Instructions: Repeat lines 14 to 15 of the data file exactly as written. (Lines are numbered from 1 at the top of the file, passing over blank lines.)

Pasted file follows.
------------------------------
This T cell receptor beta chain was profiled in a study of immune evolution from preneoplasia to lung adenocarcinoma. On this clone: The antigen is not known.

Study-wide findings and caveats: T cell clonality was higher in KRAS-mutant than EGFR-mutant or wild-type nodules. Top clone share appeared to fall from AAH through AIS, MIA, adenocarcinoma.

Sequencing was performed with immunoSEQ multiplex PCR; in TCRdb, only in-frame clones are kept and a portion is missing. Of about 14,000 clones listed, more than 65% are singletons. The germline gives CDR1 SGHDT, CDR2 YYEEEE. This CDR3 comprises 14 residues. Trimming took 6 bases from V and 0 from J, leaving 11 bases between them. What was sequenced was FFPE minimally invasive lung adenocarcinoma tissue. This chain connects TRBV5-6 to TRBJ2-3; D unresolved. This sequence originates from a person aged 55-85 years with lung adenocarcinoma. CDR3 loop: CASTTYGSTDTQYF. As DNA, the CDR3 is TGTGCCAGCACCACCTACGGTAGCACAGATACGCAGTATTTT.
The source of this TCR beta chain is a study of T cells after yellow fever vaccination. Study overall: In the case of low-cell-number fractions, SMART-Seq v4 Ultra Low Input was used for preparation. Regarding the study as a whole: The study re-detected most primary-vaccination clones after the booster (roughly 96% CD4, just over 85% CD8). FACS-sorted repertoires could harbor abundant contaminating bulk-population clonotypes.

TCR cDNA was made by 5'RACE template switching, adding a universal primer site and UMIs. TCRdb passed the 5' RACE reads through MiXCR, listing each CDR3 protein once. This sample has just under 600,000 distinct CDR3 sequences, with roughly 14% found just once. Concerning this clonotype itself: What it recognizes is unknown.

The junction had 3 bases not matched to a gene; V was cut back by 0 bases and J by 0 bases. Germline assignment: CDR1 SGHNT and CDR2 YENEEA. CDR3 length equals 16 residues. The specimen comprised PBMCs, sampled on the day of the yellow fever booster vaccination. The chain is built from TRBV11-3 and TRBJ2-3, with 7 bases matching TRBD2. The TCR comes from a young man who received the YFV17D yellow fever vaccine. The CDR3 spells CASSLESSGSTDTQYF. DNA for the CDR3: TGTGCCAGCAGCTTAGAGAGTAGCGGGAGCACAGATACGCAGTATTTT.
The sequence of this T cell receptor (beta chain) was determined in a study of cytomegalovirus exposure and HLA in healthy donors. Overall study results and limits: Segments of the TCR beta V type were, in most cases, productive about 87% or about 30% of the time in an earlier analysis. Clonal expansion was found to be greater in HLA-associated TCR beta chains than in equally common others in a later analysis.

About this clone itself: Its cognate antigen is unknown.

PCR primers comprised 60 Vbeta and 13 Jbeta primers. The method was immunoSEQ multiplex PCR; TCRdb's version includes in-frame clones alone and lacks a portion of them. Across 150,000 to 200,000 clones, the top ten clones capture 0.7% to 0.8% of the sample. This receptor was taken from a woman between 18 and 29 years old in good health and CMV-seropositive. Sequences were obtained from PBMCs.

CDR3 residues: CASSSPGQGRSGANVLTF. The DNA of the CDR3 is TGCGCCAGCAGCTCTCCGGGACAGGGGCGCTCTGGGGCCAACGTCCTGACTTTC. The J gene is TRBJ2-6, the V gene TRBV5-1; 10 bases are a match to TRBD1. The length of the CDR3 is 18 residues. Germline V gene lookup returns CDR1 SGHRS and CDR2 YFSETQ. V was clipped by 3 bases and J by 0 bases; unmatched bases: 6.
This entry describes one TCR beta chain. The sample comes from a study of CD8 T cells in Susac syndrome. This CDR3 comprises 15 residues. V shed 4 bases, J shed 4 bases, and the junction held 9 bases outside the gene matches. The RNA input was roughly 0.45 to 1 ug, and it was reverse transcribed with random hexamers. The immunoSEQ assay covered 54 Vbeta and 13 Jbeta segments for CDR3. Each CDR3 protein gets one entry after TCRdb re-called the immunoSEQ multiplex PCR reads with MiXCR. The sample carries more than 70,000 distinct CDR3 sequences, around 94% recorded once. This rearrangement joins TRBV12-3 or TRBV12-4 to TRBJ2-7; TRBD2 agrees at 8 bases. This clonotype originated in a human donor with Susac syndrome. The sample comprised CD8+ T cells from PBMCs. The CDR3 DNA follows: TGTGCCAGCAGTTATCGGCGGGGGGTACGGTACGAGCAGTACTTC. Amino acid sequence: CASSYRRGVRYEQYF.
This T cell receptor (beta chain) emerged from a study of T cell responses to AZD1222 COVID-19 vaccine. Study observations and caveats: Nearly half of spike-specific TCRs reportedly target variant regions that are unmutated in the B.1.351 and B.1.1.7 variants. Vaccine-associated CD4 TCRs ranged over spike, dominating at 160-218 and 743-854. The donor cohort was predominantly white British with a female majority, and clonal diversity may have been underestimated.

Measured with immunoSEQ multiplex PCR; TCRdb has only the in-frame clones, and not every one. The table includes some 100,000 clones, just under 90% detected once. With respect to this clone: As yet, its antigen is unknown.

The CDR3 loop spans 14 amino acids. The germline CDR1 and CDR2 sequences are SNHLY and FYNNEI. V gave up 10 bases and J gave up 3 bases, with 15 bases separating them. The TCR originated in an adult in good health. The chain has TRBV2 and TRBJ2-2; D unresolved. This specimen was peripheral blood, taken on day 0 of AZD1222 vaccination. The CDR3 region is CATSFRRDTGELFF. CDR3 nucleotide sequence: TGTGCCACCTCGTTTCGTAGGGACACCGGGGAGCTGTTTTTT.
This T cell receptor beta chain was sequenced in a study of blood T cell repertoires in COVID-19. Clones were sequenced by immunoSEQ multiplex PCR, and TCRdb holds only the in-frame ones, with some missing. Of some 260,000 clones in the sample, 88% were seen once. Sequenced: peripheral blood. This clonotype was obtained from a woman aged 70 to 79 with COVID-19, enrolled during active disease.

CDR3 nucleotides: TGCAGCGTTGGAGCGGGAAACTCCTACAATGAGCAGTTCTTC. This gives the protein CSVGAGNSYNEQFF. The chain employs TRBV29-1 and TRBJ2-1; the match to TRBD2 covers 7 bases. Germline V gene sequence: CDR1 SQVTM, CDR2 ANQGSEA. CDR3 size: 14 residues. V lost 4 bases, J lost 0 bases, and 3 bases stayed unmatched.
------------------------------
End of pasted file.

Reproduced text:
The CDR3 loop spans 14 amino acids. The germline CDR1 and CDR2 sequences are SNHLY and FYNNEI. V gave up 10 bases and J gave up 3 bases, with 15 bases separating them. The TCR originated in an adult in good health. The chain has TRBV2 and TRBJ2-2; D unresolved. This specimen was peripheral blood, taken on day 0 of AZD1222 vaccination. The CDR3 region is CATSFRRDTGELFF. CDR3 nucleotide sequence: TGTGCCACCTCGTTTCGTAGGGACACCGGGGAGCTGTTTTTT.
This T cell receptor beta chain was sequenced in a study of blood T cell repertoires in COVID-19. Clones were sequenced by immunoSEQ multiplex PCR, and TCRdb holds only the in-frame ones, with some missing. Of some 260,000 clones in the sample, 88% were seen once. Sequenced: peripheral blood. This clonotype was obtained from a woman aged 70 to 79 with COVID-19, enrolled during active disease.